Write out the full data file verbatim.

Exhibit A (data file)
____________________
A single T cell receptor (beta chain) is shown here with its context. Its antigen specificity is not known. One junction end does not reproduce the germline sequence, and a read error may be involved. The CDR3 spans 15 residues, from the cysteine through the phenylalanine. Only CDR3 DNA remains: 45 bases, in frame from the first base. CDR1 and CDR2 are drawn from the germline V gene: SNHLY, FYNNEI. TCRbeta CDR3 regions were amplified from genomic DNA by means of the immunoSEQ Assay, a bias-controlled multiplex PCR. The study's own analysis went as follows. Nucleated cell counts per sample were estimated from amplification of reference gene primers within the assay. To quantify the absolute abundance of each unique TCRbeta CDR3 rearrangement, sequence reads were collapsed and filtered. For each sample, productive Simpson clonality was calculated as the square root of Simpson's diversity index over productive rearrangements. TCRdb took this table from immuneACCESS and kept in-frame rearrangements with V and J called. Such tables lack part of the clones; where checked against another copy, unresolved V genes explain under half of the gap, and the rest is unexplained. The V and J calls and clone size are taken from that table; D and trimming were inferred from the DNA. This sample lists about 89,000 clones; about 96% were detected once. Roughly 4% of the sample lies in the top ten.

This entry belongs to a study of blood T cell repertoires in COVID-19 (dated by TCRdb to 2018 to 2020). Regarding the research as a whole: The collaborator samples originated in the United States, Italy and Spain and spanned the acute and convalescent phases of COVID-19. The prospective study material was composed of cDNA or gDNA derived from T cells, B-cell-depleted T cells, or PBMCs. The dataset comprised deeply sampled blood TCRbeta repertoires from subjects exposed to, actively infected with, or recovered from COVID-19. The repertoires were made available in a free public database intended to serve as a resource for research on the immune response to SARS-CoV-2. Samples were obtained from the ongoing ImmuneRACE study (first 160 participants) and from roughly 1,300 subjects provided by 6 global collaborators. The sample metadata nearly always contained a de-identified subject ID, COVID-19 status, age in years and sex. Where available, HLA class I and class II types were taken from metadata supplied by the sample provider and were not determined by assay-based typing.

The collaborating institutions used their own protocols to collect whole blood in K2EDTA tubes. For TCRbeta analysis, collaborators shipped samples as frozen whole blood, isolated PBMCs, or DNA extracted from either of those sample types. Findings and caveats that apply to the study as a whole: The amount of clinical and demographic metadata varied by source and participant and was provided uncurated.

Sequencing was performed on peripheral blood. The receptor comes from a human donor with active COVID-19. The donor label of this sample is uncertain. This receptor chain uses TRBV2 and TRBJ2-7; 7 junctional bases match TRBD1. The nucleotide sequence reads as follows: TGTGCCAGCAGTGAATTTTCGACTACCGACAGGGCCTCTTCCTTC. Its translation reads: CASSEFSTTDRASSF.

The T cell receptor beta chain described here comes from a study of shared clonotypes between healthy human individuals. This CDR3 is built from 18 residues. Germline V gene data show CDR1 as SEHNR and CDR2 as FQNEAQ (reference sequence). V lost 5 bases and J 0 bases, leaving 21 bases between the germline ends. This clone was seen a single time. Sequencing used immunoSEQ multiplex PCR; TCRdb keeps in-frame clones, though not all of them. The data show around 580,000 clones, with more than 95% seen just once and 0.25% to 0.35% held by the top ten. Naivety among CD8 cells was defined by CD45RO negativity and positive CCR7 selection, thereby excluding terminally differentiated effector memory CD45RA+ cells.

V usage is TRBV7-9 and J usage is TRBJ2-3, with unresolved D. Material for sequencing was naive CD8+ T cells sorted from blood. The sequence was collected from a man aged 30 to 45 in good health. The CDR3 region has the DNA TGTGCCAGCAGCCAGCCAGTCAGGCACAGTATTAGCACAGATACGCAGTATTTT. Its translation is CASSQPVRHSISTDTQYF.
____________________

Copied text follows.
A single T cell receptor (beta chain) is shown here with its context. Its antigen specificity is not known. One junction end does not reproduce the germline sequence, and a read error may be involved. The CDR3 spans 15 residues, from the cysteine through the phenylalanine. Only CDR3 DNA remains: 45 bases, in frame from the first base. CDR1 and CDR2 are drawn from the germline V gene: SNHLY, FYNNEI. TCRbeta CDR3 regions were amplified from genomic DNA by means of the immunoSEQ Assay, a bias-controlled multiplex PCR. The study's own analysis went as follows. Nucleated cell counts per sample were estimated from amplification of reference gene primers within the assay. To quantify the absolute abundance of each unique TCRbeta CDR3 rearrangement, sequence reads were collapsed and filtered. For each sample, productive Simpson clonality was calculated as the square root of Simpson's diversity index over productive rearrangements. TCRdb took this table from immuneACCESS and kept in-frame rearrangements with V and J called. Such tables lack part of the clones; where checked against another copy, unresolved V genes explain under half of the gap, and the rest is unexplained. The V and J calls and clone size are taken from that table; D and trimming were inferred from the DNA. This sample lists about 89,000 clones; about 96% were detected once. Roughly 4% of the sample lies in the top ten.

This entry belongs to a study of blood T cell repertoires in COVID-19 (dated by TCRdb to 2018 to 2020). Regarding the research as a whole: The collaborator samples originated in the United States, Italy and Spain and spanned the acute and convalescent phases of COVID-19. The prospective study material was composed of cDNA or gDNA derived from T cells, B-cell-depleted T cells, or PBMCs. The dataset comprised deeply sampled blood TCRbeta repertoires from subjects exposed to, actively infected with, or recovered from COVID-19. The repertoires were made available in a free public database intended to serve as a resource for research on the immune response to SARS-CoV-2. Samples were obtained from the ongoing ImmuneRACE study (first 160 participants) and from roughly 1,300 subjects provided by 6 global collaborators. The sample metadata nearly always contained a de-identified subject ID, COVID-19 status, age in years and sex. Where available, HLA class I and class II types were taken from metadata supplied by the sample provider and were not determined by assay-based typing.

The collaborating institutions used their own protocols to collect whole blood in K2EDTA tubes. For TCRbeta analysis, collaborators shipped samples as frozen whole blood, isolated PBMCs, or DNA extracted from either of those sample types. Findings and caveats that apply to the study as a whole: The amount of clinical and demographic metadata varied by source and participant and was provided uncurated.

Sequencing was performed on peripheral blood. The receptor comes from a human donor with active COVID-19. The donor label of this sample is uncertain. This receptor chain uses TRBV2 and TRBJ2-7; 7 junctional bases match TRBD1. The nucleotide sequence reads as follows: TGTGCCAGCAGTGAATTTTCGACTACCGACAGGGCCTCTTCCTTC. Its translation reads: CASSEFSTTDRASSF.

The T cell receptor beta chain described here comes from a study of shared clonotypes between healthy human individuals. This CDR3 is built from 18 residues. Germline V gene data show CDR1 as SEHNR and CDR2 as FQNEAQ (reference sequence). V lost 5 bases and J 0 bases, leaving 21 bases between the germline ends. This clone was seen a single time. Sequencing used immunoSEQ multiplex PCR; TCRdb keeps in-frame clones, though not all of them. The data show around 580,000 clones, with more than 95% seen just once and 0.25% to 0.35% held by the top ten. Naivety among CD8 cells was defined by CD45RO negativity and positive CCR7 selection, thereby excluding terminally differentiated effector memory CD45RA+ cells.

V usage is TRBV7-9 and J usage is TRBJ2-3, with unresolved D. Material for sequencing was naive CD8+ T cells sorted from blood. The sequence was collected from a man aged 30 to 45 in good health. The CDR3 region has the DNA TGTGCCAGCAGCCAGCCAGTCAGGCACAGTATTAGCACAGATACGCAGTATTTT. Its translation is CASSQPVRHSISTDTQYF.